Hello Wencong, I found your blog post to be extremely insightful coming from the perspective of an international student at an American University. I personally have never heard of the “Asian bubble,” but the separation of races is nothing new to me. Walking through the library, cafeteria and other public places you see specific race groups only interacting with their own race. I believe this is due because of the same culture that they share with each other and how they feel most comfortable with them. Many students of specific races often believe that other races wants to stay within their race bubble which is something that should be addressed and is not always true, just like in your case. I believe college is a time to learn about different cultures around the world. I found an article that discusses 10 reasons why colleges should be diverse.


  2. Olivia Watkins

    Hi Wencong! I enjoyed reading your article. I am sorry to hear about the “Asian Bubble” that occurs at Penn State and in general. I have always wondered why a majority of international students stick together because I know Penn State, specifically, has been really trying to improve diversity and engage students from all over to interact with each other. It’s totally understandable that most international students would live with other international students because those are the people that you are both most familiar with being in such an unfamiliar environment. The language barrier is one that is probably one of the hardest. English is a very hard language to learn and I have no idea where to begin with Chinese, Japanese, or Korean. A predisposition that people have about international students is that they like to stay within their comfort zone. This perception is starting to change. I found an article about an individual who overcame the hardships and is doing quite well. I thought you’d like to see that the mindsets are starting to change and this segregation is becoming smaller.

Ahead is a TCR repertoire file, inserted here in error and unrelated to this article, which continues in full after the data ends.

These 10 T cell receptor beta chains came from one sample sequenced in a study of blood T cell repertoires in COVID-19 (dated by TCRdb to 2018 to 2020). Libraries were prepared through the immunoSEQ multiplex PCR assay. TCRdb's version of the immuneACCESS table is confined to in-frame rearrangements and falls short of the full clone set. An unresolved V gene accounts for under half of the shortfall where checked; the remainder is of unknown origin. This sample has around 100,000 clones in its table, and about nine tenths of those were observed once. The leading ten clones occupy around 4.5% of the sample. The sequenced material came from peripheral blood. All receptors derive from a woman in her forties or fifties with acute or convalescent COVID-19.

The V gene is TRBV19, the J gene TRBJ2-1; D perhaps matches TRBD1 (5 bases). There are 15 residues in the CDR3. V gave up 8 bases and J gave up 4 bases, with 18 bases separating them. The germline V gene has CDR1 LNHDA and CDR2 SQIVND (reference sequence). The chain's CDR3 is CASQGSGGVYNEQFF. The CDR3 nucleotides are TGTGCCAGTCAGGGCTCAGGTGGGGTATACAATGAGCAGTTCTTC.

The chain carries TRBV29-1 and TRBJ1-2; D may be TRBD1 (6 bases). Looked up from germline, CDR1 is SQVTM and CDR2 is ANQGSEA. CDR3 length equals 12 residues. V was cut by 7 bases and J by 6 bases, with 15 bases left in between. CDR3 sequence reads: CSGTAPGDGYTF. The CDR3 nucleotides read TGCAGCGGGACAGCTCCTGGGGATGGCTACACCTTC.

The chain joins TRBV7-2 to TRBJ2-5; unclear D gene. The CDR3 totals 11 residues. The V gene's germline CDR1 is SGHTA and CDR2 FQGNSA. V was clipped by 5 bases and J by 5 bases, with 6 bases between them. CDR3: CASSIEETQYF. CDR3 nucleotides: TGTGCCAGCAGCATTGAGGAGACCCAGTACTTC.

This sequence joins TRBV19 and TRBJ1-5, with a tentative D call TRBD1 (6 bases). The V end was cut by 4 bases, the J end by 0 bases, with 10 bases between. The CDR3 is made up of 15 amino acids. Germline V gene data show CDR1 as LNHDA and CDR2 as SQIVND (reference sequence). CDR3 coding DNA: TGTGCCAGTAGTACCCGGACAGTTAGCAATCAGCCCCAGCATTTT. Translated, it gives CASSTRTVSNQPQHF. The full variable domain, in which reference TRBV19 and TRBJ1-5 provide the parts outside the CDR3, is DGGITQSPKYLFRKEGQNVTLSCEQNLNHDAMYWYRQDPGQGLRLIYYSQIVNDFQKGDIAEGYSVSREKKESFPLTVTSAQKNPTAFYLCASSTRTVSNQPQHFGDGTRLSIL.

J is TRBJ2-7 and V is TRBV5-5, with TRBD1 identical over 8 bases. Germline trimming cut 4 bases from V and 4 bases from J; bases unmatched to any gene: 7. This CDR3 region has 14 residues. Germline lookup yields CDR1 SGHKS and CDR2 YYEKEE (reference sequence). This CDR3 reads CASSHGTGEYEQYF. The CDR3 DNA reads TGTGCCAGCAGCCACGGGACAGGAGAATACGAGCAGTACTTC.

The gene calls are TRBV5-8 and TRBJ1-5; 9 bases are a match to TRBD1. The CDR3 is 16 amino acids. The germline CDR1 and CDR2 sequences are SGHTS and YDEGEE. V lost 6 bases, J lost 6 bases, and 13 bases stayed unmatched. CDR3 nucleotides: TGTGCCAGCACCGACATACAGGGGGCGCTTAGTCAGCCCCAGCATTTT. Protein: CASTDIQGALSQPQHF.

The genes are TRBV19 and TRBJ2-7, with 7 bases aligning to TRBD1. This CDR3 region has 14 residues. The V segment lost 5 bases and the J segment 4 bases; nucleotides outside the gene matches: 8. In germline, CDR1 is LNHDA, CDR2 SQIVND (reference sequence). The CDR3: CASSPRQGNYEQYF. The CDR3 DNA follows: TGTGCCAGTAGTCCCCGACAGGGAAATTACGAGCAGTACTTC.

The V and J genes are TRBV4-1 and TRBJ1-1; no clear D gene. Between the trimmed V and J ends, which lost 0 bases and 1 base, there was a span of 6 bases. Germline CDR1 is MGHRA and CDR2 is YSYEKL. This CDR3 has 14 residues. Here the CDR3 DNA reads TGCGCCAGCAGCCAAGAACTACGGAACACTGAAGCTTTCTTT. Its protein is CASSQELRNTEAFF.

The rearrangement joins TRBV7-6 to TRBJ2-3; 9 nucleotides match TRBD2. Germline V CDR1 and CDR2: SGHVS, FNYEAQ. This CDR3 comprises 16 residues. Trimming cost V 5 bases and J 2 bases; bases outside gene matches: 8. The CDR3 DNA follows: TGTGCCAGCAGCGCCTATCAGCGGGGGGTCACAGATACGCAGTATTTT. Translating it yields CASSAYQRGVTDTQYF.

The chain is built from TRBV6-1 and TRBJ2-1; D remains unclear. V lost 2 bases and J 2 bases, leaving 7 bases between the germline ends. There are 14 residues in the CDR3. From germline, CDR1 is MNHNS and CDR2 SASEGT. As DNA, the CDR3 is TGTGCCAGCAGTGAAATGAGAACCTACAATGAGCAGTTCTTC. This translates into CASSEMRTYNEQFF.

P.S. I went to Kung Fu tea with my boyfriend and I really love that place. I know you probably won’t respond, but I am curious if that is what it is like from where you are from? They were playing a pop station and I think it was Korean. (I’m not sure!!)

    1. Wencong Wang Post author

      Thank you Olivia for comment my post. In my personal perspective and my friends views, the Kung Fu tea is not as good as it in China. The milk tea is a little bit sharp, I think it has changed its favor to fit for Americans taste. I don’t know about the pop station. But people in Kung Fu tea is Chinese.

  3. Alyssa Marie Frey

    I really enjoyed reading your blog and am glad you decided to write about something you are currently going through. Coming to college and meeting new people is a scary situation for all of us. We automatically try to find people who seem the most like us so we can gain that instant connection. Many people struggle when it comes to socializing with different cultures because it may be unfamiliar to them. However, I think everyone benefits from getting to know people unlike themselves and socializing with people that come from different cultures. I found this interesting article that shows how important it is to gain global awareness. A great addition to your post would be to find some kind of study or experiment in which people may confirm to other people within their culture or same race.

  4. Emma Murphy

    This blog was interesting to read from your perspective as a Chinese student at an American University. I was aware of the race separation that is common in our culture, but I did not know that there was the term “Asian bubble.” I definitely have noticed that all the Asian students tend to gravitate towards each other. It must be hard coming to a new country with a new and different culture that you are not used to. I give you credit for trying to learn the American culture and coming to school here. I’m not sure if I could do that myself.